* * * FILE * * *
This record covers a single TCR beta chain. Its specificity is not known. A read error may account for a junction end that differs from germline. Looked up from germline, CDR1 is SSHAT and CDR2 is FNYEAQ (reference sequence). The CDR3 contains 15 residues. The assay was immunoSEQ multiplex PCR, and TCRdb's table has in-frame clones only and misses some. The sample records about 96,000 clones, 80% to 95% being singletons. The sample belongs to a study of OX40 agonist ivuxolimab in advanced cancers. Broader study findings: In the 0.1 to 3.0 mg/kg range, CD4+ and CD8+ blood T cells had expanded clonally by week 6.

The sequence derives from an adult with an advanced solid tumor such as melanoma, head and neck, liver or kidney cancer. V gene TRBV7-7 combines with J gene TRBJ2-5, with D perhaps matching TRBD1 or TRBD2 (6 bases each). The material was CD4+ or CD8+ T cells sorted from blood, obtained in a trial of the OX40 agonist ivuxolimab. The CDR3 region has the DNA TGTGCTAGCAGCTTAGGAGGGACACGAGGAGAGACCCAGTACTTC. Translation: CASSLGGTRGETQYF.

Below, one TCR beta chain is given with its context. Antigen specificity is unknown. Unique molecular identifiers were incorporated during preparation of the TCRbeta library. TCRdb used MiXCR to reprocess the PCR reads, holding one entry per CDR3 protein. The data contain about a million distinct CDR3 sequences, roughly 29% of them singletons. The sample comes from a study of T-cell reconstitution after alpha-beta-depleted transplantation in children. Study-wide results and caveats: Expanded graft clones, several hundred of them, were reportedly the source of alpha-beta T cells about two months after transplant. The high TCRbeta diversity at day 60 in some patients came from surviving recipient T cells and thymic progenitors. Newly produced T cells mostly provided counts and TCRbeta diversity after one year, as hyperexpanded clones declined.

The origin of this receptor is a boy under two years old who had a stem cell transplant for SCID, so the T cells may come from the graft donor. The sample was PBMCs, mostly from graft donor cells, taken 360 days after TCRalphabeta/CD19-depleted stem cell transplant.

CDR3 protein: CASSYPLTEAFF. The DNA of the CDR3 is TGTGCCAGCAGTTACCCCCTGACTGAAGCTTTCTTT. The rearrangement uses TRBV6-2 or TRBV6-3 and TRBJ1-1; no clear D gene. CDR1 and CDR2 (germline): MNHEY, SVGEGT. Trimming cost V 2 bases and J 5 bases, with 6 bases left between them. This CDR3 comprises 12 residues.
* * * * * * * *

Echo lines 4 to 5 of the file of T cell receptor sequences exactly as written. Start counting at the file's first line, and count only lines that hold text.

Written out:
The origin of this receptor is a boy under two years old who had a stem cell transplant for SCID, so the T cells may come from the graft donor. The sample was PBMCs, mostly from graft donor cells, taken 360 days after TCRalphabeta/CD19-depleted stem cell transplant.

CDR3 protein: CASSYPLTEAFF. The DNA of the CDR3 is TGTGCCAGCAGTTACCCCCTGACTGAAGCTTTCTTT. The rearrangement uses TRBV6-2 or TRBV6-3 and TRBJ1-1; no clear D gene. CDR1 and CDR2 (germline): MNHEY, SVGEGT. Trimming cost V 2 bases and J 5 bases, with 6 bases left between them. This CDR3 comprises 12 residues.